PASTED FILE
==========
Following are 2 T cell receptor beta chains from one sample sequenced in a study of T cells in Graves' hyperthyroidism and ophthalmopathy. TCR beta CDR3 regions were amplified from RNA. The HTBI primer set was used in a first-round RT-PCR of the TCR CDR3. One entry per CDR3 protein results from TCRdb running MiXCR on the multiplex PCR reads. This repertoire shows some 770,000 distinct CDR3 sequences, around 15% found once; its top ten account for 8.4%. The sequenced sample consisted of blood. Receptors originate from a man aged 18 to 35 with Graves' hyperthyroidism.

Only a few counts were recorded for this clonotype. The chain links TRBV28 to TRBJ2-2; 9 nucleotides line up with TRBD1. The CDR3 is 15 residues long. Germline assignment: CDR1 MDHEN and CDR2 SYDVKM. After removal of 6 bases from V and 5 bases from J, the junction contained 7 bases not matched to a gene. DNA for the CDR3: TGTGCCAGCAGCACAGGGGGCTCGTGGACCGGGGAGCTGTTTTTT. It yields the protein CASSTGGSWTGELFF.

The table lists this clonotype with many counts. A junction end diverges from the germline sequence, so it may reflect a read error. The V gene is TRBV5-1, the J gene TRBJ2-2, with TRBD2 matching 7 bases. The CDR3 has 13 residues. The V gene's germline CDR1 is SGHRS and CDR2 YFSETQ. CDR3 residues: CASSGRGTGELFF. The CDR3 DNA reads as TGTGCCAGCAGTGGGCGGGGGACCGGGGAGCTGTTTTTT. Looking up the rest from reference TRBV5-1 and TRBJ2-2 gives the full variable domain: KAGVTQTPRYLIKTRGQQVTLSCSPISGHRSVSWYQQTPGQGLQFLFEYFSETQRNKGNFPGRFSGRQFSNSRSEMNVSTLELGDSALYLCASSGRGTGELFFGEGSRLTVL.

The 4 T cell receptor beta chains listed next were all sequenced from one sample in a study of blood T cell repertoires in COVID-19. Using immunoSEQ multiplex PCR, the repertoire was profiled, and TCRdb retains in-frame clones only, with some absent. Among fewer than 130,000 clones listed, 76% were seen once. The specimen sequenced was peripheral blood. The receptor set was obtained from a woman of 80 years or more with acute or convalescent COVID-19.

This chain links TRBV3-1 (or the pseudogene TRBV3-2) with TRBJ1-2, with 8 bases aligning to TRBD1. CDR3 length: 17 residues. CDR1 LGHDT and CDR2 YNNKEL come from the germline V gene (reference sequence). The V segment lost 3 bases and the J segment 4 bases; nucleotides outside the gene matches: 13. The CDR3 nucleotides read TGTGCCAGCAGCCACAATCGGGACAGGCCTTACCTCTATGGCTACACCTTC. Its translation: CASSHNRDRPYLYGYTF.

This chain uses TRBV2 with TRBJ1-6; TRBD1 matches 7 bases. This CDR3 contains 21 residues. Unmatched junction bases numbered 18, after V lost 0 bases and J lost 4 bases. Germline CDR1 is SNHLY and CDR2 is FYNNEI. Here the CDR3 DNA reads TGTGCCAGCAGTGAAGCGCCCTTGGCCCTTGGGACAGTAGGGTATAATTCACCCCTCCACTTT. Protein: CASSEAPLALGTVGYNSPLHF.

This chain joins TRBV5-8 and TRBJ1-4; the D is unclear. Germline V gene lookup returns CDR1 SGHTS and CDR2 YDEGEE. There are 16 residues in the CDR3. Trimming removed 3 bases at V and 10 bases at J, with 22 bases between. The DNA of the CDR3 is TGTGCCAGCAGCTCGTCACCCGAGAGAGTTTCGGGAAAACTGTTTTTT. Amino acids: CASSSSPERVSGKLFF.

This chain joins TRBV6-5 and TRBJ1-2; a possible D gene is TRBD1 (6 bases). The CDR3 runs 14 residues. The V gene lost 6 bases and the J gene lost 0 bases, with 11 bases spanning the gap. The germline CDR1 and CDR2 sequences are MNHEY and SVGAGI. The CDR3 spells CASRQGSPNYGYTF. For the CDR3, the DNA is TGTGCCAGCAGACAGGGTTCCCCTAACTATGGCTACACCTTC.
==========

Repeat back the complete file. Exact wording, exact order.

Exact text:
Following are 2 T cell receptor beta chains from one sample sequenced in a study of T cells in Graves' hyperthyroidism and ophthalmopathy. TCR beta CDR3 regions were amplified from RNA. The HTBI primer set was used in a first-round RT-PCR of the TCR CDR3. One entry per CDR3 protein results from TCRdb running MiXCR on the multiplex PCR reads. This repertoire shows some 770,000 distinct CDR3 sequences, around 15% found once; its top ten account for 8.4%. The sequenced sample consisted of blood. Receptors originate from a man aged 18 to 35 with Graves' hyperthyroidism.

Only a few counts were recorded for this clonotype. The chain links TRBV28 to TRBJ2-2; 9 nucleotides line up with TRBD1. The CDR3 is 15 residues long. Germline assignment: CDR1 MDHEN and CDR2 SYDVKM. After removal of 6 bases from V and 5 bases from J, the junction contained 7 bases not matched to a gene. DNA for the CDR3: TGTGCCAGCAGCACAGGGGGCTCGTGGACCGGGGAGCTGTTTTTT. It yields the protein CASSTGGSWTGELFF.

The table lists this clonotype with many counts. A junction end diverges from the germline sequence, so it may reflect a read error. The V gene is TRBV5-1, the J gene TRBJ2-2, with TRBD2 matching 7 bases. The CDR3 has 13 residues. The V gene's germline CDR1 is SGHRS and CDR2 YFSETQ. CDR3 residues: CASSGRGTGELFF. The CDR3 DNA reads as TGTGCCAGCAGTGGGCGGGGGACCGGGGAGCTGTTTTTT. Looking up the rest from reference TRBV5-1 and TRBJ2-2 gives the full variable domain: KAGVTQTPRYLIKTRGQQVTLSCSPISGHRSVSWYQQTPGQGLQFLFEYFSETQRNKGNFPGRFSGRQFSNSRSEMNVSTLELGDSALYLCASSGRGTGELFFGEGSRLTVL.

The 4 T cell receptor beta chains listed next were all sequenced from one sample in a study of blood T cell repertoires in COVID-19. Using immunoSEQ multiplex PCR, the repertoire was profiled, and TCRdb retains in-frame clones only, with some absent. Among fewer than 130,000 clones listed, 76% were seen once. The specimen sequenced was peripheral blood. The receptor set was obtained from a woman of 80 years or more with acute or convalescent COVID-19.

This chain links TRBV3-1 (or the pseudogene TRBV3-2) with TRBJ1-2, with 8 bases aligning to TRBD1. CDR3 length: 17 residues. CDR1 LGHDT and CDR2 YNNKEL come from the germline V gene (reference sequence). The V segment lost 3 bases and the J segment 4 bases; nucleotides outside the gene matches: 13. The CDR3 nucleotides read TGTGCCAGCAGCCACAATCGGGACAGGCCTTACCTCTATGGCTACACCTTC. Its translation: CASSHNRDRPYLYGYTF.

This chain uses TRBV2 with TRBJ1-6; TRBD1 matches 7 bases. This CDR3 contains 21 residues. Unmatched junction bases numbered 18, after V lost 0 bases and J lost 4 bases. Germline CDR1 is SNHLY and CDR2 is FYNNEI. Here the CDR3 DNA reads TGTGCCAGCAGTGAAGCGCCCTTGGCCCTTGGGACAGTAGGGTATAATTCACCCCTCCACTTT. Protein: CASSEAPLALGTVGYNSPLHF.

This chain joins TRBV5-8 and TRBJ1-4; the D is unclear. Germline V gene lookup returns CDR1 SGHTS and CDR2 YDEGEE. There are 16 residues in the CDR3. Trimming removed 3 bases at V and 10 bases at J, with 22 bases between. The DNA of the CDR3 is TGTGCCAGCAGCTCGTCACCCGAGAGAGTTTCGGGAAAACTGTTTTTT. Amino acids: CASSSSPERVSGKLFF.

This chain joins TRBV6-5 and TRBJ1-2; a possible D gene is TRBD1 (6 bases). The CDR3 runs 14 residues. The V gene lost 6 bases and the J gene lost 0 bases, with 11 bases spanning the gap. The germline CDR1 and CDR2 sequences are MNHEY and SVGAGI. The CDR3 spells CASRQGSPNYGYTF. For the CDR3, the DNA is TGTGCCAGCAGACAGGGTTCCCCTAACTATGGCTACACCTTC.